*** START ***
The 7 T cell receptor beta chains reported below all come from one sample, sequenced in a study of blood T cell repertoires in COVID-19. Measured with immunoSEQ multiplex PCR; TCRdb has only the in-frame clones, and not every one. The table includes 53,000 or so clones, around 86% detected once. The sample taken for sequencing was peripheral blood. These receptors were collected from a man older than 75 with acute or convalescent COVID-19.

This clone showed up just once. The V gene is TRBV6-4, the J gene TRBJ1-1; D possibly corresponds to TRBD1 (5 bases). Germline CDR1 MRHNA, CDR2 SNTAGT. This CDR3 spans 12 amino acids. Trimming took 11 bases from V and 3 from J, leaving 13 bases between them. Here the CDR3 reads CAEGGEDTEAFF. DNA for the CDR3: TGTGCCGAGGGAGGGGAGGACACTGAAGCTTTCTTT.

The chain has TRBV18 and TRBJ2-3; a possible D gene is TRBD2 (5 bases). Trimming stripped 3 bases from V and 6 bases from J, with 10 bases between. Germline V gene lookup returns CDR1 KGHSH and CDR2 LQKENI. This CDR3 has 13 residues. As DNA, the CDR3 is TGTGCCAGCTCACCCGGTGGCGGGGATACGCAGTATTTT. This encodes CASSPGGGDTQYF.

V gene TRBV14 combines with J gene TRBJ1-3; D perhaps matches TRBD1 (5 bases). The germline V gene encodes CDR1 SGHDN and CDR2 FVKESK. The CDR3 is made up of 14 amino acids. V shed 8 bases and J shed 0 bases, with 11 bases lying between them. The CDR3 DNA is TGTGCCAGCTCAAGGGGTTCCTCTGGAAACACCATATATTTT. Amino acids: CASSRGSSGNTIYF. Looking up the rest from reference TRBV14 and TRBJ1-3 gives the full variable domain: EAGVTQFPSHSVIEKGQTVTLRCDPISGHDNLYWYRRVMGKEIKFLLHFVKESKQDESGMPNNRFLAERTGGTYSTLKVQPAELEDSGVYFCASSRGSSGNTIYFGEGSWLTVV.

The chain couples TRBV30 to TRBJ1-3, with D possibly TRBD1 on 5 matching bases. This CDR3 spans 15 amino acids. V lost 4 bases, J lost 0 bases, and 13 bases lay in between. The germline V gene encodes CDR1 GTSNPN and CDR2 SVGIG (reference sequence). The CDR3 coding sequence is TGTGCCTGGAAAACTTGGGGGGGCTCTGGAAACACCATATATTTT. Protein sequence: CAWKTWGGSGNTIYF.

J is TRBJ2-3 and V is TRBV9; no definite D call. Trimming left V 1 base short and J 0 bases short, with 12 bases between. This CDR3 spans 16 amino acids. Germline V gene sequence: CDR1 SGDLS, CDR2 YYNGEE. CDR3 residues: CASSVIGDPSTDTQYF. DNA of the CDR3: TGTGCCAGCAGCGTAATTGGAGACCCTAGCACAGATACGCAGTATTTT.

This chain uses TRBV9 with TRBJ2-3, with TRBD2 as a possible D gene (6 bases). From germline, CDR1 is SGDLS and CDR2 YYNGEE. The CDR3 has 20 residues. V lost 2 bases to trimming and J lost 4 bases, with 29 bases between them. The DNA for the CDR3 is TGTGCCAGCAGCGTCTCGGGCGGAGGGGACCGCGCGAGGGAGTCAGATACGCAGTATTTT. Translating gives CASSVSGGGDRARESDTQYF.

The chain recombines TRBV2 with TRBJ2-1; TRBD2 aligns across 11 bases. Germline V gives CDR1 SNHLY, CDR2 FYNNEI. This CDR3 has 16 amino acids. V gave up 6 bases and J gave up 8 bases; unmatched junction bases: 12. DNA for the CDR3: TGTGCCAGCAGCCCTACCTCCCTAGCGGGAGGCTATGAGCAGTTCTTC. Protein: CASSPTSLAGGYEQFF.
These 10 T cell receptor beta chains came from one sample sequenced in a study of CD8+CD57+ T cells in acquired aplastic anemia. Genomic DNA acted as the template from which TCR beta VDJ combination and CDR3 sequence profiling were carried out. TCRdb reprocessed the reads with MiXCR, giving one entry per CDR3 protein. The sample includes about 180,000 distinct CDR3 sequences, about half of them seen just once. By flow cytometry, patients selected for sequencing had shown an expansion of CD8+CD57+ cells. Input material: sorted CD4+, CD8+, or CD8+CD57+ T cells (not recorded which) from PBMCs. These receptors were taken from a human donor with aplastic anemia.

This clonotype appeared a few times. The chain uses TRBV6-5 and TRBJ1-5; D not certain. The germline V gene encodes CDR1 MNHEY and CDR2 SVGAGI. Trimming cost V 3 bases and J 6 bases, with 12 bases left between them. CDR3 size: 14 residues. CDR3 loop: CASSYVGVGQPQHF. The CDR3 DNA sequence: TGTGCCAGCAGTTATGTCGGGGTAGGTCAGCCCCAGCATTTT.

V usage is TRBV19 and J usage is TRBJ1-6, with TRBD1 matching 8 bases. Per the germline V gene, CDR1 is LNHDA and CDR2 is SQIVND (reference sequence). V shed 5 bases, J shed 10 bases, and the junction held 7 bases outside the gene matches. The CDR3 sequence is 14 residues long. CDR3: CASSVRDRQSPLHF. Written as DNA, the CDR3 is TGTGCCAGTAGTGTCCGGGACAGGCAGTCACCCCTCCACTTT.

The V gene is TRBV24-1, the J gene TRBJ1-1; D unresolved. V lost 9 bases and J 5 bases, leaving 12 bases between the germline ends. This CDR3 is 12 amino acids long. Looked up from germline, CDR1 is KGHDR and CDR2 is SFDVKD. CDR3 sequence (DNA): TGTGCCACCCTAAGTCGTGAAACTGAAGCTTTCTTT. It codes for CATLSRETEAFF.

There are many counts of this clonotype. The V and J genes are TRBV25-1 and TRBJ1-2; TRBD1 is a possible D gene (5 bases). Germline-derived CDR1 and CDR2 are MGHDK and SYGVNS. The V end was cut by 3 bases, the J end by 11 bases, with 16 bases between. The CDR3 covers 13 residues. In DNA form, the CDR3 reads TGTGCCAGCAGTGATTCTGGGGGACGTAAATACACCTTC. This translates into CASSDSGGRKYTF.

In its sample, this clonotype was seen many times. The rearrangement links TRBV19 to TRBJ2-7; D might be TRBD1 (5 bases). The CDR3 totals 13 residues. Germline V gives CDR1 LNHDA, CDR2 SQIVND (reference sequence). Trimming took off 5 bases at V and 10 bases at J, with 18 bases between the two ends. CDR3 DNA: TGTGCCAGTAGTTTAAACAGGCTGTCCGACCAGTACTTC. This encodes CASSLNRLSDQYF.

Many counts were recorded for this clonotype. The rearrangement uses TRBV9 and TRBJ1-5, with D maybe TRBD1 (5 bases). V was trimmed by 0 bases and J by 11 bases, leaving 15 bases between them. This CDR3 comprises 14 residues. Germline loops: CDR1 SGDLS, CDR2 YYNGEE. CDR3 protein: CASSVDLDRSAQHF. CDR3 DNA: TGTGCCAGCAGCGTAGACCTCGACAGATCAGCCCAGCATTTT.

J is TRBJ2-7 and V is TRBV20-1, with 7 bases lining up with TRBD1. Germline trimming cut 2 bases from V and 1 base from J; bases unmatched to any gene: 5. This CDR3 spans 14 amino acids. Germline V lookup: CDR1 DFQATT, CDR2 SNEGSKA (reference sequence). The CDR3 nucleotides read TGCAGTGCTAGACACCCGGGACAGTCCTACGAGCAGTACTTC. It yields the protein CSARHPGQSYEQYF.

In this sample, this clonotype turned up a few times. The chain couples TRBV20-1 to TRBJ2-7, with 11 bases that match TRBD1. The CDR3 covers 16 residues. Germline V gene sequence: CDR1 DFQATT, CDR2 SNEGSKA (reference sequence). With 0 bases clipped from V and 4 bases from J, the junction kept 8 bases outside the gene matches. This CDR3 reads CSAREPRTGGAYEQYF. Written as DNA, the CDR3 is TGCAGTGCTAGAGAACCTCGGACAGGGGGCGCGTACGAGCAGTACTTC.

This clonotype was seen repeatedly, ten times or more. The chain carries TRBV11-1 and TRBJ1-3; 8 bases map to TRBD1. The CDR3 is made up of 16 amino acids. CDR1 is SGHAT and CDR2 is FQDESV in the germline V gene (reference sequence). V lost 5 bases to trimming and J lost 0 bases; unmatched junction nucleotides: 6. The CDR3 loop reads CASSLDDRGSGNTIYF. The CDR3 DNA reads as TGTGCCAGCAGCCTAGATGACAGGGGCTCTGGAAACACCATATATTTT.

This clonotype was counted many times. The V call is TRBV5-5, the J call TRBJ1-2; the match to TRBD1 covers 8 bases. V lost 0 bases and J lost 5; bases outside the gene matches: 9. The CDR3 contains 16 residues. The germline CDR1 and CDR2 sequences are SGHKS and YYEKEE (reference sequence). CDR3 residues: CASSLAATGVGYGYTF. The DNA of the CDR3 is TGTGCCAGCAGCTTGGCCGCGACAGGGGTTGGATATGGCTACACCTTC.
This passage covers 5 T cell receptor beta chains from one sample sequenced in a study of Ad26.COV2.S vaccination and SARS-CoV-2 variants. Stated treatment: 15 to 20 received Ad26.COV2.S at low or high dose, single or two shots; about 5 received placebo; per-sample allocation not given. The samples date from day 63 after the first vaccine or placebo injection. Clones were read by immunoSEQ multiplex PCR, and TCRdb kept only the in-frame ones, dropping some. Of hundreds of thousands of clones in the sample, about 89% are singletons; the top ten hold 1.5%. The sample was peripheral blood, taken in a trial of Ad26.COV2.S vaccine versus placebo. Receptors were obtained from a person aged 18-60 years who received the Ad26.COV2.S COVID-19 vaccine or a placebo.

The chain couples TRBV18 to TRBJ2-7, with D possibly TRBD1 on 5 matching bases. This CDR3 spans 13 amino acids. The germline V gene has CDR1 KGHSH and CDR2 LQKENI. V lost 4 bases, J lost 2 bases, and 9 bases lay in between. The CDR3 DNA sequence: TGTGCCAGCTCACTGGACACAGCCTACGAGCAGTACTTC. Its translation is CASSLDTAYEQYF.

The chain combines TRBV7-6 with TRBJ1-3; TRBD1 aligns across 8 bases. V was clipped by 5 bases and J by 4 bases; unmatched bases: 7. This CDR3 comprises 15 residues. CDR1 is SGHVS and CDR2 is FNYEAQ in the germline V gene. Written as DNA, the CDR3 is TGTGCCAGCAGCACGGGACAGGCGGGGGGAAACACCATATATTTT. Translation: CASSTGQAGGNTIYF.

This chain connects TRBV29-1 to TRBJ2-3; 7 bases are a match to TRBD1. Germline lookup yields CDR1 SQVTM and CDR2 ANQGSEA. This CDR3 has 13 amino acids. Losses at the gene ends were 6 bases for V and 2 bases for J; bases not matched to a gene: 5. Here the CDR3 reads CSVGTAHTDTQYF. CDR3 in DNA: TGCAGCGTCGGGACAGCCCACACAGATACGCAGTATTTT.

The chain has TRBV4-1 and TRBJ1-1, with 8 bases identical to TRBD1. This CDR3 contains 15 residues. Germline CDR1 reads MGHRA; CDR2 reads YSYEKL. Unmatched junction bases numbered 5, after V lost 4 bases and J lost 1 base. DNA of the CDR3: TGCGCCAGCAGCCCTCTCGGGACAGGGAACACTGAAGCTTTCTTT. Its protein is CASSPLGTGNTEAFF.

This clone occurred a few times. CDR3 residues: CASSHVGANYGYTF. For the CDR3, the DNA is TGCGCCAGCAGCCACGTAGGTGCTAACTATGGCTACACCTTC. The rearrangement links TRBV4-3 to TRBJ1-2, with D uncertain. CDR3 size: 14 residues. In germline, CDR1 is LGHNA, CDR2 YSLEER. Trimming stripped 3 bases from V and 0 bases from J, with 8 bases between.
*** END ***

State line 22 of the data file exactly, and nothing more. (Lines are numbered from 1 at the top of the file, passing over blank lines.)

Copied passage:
The chain combines TRBV7-6 with TRBJ1-3; TRBD1 aligns across 8 bases. V was clipped by 5 bases and J by 4 bases; unmatched bases: 7. This CDR3 comprises 15 residues. CDR1 is SGHVS and CDR2 is FNYEAQ in the germline V gene. Written as DNA, the CDR3 is TGTGCCAGCAGCACGGGACAGGCGGGGGGAAACACCATATATTTT. Translation: CASSTGQAGGNTIYF.